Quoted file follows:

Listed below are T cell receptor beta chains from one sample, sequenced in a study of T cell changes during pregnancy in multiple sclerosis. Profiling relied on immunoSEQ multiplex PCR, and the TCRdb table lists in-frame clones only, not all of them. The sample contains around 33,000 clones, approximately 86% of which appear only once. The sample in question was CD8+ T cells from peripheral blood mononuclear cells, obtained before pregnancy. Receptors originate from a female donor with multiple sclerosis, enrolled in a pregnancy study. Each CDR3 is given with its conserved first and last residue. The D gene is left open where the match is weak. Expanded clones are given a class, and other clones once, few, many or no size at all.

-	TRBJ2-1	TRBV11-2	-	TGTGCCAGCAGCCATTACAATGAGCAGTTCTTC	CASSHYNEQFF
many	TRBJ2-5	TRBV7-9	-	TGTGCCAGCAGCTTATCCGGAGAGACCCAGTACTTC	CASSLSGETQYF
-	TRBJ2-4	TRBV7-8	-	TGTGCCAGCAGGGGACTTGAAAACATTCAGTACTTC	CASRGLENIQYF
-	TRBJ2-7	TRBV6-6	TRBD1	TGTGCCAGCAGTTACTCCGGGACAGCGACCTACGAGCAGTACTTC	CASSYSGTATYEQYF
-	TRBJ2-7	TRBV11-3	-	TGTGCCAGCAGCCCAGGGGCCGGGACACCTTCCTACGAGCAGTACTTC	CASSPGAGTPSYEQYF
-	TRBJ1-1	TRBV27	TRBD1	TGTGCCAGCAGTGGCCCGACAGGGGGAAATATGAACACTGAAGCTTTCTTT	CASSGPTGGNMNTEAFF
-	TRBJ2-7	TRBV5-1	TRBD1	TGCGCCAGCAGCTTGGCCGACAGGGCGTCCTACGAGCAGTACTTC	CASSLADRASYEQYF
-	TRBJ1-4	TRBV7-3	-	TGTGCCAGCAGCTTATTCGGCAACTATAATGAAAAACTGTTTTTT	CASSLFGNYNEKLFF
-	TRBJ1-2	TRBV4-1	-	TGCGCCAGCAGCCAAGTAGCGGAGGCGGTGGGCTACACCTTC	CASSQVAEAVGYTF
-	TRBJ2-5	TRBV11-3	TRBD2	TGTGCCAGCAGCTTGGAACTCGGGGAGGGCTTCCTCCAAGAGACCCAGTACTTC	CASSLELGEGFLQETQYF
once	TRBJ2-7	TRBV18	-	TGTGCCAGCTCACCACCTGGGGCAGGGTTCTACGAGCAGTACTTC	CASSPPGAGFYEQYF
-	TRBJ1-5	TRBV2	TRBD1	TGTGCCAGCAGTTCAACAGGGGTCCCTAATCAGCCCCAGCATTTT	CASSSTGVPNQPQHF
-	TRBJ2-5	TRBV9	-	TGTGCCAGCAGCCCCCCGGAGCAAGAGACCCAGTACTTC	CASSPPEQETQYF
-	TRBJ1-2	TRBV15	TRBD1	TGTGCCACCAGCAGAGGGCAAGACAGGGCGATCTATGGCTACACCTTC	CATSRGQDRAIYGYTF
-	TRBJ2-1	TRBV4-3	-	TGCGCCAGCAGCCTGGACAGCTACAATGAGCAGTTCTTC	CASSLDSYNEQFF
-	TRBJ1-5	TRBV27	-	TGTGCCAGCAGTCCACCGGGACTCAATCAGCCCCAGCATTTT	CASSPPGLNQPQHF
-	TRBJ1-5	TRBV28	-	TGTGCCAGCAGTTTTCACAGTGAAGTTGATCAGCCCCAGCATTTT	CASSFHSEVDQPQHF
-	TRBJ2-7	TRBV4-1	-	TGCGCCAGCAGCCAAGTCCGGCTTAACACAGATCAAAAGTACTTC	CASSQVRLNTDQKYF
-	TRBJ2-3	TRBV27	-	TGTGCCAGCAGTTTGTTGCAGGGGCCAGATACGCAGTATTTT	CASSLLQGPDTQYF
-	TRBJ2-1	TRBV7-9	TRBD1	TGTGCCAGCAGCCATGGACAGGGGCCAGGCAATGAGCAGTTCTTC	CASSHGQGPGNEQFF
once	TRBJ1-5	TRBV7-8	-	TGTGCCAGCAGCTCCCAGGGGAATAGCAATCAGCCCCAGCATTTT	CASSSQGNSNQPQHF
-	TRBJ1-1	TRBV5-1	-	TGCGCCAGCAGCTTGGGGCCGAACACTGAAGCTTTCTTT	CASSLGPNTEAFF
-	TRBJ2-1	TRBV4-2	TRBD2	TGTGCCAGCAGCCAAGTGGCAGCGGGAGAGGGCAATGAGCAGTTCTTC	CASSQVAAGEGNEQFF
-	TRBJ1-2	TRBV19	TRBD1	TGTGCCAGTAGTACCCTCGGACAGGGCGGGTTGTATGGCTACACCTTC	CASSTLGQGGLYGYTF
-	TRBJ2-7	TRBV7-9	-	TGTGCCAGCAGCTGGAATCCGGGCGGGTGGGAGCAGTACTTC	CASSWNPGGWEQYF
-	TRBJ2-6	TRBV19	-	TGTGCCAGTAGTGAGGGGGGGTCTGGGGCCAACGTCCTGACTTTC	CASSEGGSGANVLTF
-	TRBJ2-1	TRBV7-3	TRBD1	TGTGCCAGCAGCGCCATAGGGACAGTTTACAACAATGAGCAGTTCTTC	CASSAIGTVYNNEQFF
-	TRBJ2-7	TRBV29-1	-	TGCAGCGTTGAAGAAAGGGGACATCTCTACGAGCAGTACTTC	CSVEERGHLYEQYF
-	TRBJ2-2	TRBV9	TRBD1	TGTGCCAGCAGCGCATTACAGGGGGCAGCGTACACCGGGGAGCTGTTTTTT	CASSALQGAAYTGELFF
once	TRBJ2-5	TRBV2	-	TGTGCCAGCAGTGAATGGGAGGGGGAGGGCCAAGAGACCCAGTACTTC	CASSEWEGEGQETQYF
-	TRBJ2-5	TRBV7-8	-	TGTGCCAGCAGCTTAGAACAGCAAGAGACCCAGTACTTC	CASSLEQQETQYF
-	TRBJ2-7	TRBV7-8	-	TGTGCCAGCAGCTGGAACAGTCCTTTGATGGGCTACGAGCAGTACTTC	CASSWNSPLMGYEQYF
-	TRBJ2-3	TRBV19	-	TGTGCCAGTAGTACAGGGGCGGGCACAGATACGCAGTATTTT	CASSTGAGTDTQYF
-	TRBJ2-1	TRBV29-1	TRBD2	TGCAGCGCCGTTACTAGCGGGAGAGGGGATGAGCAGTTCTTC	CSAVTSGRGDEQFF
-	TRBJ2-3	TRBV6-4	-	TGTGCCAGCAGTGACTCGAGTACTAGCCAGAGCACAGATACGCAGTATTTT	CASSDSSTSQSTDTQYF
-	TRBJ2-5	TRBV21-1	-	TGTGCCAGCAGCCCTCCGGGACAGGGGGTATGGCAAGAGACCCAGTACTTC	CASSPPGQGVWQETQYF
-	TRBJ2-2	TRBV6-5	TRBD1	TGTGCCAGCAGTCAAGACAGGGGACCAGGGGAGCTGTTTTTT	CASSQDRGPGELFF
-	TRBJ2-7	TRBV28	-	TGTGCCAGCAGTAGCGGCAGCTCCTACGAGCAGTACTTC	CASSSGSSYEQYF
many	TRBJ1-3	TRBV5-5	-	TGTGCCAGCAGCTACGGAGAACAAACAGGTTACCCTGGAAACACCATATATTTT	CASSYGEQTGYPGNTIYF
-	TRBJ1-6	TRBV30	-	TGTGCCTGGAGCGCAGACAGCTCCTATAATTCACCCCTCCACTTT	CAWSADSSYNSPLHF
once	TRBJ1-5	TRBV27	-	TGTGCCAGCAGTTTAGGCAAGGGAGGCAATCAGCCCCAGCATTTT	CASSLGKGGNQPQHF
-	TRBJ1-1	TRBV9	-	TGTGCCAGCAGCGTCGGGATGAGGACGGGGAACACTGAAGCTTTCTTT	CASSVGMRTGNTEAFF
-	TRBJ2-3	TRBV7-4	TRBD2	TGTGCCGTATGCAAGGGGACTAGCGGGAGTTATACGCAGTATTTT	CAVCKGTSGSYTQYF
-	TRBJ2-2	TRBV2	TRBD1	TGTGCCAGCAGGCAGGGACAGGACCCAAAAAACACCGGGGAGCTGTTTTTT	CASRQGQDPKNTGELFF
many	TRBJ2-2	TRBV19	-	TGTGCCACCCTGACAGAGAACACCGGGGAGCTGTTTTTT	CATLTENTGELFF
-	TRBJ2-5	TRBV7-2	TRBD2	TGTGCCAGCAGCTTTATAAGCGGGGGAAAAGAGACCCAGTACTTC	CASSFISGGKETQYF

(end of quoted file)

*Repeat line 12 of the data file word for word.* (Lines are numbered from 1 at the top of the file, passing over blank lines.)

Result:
once	TRBJ2-7	TRBV18	-	TGTGCCAGCTCACCACCTGGGGCAGGGTTCTACGAGCAGTACTTC	CASSPPGAGFYEQYF